A switch to spuds in a country where rice is prominent could cut greenhouse-gas emissions. China’s ambitious plan to make the potato a staple crop could slash greenhouse-gas emissions — if the country’s diners sacrifice some of their rice consumption.
Rice cultivation requires heavy use of water and fertilizer, and gradually degrades the soil. Seeking a sustainable and nutritious way to feed China’s ballooning population, the government implemented a policy in 2015 to double potato yields and add potatoes to the Chinese diet.
Jun Bi at Nanjing University in China and his colleagues examined the policy’s environmental implications and found that potatoes grown in China have lower greenhouse-gas emissions and water demand per calorie than do other crops, such as maize. Extrapolating from historical data, the researchers estimate that, from 2015 to 2030, greenhouse-gas emissions from Chinese farming of staple crops could fall nearly 9% if the government meets its potato goals and plants the crop in the most suitable places.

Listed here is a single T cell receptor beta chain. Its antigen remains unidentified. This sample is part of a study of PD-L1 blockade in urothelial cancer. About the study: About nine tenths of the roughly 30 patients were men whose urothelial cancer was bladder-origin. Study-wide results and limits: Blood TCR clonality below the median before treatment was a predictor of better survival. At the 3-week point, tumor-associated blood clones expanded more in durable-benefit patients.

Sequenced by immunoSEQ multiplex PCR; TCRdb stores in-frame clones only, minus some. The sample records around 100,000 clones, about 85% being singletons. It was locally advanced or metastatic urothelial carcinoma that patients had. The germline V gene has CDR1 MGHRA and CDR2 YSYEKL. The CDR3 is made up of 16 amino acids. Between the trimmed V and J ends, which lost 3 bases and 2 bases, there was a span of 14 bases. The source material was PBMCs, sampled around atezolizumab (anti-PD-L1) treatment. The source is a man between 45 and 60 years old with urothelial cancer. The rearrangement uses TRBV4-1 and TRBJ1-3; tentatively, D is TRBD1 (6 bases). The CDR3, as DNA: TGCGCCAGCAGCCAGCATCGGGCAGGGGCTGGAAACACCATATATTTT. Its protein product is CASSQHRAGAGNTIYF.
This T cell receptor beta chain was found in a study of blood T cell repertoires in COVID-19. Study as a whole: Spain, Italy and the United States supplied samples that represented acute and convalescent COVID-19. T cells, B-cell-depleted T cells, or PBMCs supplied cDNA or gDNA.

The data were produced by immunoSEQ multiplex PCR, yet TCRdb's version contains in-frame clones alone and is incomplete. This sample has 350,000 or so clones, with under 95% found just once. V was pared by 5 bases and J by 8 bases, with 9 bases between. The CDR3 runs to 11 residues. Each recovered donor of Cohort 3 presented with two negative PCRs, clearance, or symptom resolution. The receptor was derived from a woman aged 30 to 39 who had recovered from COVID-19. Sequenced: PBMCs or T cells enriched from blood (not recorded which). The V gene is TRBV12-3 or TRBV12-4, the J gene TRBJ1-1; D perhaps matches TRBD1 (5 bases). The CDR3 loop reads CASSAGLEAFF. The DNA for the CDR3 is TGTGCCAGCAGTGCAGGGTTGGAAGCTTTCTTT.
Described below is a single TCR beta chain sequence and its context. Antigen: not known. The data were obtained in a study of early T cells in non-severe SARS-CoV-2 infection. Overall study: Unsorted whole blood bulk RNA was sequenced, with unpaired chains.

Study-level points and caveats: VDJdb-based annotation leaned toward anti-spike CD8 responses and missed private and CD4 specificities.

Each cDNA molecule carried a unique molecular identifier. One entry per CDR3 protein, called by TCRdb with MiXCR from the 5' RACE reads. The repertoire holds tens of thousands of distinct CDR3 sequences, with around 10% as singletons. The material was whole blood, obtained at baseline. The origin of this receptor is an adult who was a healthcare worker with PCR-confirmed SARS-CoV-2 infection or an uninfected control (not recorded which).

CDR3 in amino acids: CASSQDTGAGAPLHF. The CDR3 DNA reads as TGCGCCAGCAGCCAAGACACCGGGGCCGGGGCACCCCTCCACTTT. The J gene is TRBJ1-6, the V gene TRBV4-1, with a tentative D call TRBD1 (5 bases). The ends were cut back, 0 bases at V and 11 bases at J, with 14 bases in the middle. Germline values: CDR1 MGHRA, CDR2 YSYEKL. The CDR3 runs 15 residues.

But if potato fields displace rice paddies and the population doesn’t shift to a more potato-heavy diet, rice imports could increase. That would mean higher environmental costs because of transportation emissions, the authors warn.